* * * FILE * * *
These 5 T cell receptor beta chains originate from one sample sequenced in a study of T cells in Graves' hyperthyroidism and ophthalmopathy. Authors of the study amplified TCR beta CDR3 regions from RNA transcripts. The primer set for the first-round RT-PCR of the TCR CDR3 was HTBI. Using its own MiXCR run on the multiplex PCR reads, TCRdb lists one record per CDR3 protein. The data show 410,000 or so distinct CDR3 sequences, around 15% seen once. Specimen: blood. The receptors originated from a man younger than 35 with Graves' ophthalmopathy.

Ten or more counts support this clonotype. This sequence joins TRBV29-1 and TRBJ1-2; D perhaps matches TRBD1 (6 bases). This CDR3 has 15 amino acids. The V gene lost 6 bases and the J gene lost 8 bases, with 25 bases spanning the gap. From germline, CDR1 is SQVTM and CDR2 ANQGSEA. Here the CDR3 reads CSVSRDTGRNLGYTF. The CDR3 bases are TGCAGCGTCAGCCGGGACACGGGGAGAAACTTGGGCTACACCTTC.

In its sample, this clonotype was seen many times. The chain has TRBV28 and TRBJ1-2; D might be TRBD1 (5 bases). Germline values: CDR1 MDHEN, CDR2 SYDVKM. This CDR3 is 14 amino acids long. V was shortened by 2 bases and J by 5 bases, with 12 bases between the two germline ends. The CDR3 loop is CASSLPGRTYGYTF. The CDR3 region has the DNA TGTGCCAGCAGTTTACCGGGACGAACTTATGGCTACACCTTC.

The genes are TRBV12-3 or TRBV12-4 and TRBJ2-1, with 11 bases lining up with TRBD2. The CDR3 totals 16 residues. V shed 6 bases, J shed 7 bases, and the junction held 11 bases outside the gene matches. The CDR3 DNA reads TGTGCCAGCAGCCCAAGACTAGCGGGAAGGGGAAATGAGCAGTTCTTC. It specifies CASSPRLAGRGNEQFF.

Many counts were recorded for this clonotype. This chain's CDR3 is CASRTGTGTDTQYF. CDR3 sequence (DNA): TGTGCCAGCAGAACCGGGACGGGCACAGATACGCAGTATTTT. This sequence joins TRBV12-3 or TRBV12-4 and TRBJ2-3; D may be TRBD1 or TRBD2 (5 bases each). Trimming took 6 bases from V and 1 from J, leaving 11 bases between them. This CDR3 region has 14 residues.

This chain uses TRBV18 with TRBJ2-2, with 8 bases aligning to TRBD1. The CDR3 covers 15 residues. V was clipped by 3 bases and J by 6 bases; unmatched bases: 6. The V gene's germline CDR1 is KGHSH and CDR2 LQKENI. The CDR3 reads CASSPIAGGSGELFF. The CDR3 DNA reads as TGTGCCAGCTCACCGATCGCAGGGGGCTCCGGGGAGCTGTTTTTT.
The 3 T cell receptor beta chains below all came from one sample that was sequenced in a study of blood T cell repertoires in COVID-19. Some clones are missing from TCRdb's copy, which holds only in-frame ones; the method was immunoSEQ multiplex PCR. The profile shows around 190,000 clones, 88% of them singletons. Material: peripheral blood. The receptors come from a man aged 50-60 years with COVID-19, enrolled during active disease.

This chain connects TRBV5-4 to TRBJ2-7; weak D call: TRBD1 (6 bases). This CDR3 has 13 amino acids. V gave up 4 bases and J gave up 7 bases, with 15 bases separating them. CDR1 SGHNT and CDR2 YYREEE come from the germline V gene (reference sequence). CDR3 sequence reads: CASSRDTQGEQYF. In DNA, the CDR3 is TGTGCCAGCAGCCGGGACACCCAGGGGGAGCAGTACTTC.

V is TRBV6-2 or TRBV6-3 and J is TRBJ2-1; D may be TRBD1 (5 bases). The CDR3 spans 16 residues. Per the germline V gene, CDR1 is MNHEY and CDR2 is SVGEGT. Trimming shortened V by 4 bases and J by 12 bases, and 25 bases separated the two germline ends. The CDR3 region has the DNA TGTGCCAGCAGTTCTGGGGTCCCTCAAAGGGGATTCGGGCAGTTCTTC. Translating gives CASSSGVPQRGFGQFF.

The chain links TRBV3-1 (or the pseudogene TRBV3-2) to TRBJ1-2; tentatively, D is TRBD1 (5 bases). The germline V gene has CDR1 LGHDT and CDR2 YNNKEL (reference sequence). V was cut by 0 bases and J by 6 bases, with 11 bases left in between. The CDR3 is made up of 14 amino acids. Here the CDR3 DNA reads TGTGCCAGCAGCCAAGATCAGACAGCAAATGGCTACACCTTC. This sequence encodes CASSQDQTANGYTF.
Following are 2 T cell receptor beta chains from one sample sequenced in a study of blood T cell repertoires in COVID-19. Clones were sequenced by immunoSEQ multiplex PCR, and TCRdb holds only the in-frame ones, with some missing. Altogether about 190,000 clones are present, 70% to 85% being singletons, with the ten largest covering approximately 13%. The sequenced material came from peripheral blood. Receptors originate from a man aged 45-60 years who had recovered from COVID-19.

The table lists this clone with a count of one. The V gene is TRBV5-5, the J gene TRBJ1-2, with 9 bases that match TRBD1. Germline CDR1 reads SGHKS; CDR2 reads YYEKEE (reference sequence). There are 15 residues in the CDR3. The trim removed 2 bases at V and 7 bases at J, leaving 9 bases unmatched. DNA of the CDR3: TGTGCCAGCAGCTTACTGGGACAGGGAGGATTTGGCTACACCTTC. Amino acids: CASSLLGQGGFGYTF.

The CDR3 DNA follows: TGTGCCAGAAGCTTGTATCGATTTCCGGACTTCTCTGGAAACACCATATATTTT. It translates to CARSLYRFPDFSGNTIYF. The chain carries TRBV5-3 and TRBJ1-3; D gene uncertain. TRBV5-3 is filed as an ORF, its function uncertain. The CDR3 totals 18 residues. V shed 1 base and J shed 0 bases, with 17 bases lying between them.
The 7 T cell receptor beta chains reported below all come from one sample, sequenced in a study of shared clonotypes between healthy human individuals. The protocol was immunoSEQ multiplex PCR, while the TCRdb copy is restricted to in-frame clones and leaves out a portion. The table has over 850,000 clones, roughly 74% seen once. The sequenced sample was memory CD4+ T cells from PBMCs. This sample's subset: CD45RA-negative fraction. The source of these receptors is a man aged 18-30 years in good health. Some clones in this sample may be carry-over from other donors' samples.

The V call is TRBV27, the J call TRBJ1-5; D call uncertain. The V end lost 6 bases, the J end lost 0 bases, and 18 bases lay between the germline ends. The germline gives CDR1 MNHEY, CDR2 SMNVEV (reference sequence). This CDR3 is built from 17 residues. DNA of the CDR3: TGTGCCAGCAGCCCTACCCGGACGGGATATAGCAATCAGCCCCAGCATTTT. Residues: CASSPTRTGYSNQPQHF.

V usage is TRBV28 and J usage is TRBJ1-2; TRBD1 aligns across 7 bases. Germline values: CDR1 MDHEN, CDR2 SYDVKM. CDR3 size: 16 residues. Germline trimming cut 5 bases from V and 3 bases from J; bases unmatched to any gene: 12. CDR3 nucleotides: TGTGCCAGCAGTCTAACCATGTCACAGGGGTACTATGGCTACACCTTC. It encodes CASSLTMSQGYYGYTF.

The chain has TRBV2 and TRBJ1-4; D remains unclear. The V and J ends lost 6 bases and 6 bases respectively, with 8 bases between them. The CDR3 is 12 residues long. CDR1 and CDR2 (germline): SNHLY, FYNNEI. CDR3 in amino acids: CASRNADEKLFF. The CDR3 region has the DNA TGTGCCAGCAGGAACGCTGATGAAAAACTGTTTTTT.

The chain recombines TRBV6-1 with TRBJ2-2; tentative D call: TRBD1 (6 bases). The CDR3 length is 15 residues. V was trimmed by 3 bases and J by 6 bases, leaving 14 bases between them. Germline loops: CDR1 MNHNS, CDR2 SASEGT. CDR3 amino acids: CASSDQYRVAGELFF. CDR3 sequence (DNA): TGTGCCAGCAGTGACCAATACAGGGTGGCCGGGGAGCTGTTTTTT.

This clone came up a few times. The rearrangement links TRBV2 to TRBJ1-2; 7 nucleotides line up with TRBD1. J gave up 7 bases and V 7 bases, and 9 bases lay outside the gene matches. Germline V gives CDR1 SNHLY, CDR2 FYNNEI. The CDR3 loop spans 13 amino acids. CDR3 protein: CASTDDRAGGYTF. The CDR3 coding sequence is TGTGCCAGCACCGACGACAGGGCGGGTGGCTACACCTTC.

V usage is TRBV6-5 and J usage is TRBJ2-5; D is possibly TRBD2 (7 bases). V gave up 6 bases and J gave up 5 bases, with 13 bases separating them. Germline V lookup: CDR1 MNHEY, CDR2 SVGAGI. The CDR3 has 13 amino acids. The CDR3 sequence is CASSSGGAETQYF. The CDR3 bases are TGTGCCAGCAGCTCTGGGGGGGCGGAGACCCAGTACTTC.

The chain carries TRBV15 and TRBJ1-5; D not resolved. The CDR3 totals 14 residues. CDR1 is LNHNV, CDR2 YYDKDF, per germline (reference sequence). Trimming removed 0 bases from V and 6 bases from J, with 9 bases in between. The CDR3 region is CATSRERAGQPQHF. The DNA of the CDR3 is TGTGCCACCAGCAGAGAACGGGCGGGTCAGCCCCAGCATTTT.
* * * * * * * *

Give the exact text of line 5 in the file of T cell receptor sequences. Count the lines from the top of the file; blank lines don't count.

Many counts were recorded for this clonotype. This chain's CDR3 is CASRTGTGTDTQYF. CDR3 sequence (DNA): TGTGCCAGCAGAACCGGGACGGGCACAGATACGCAGTATTTT. This sequence joins TRBV12-3 or TRBV12-4 and TRBJ2-3; D may be TRBD1 or TRBD2 (5 bases each). Trimming took 6 bases from V and 1 from J, leaving 11 bases between them. This CDR3 region has 14 residues.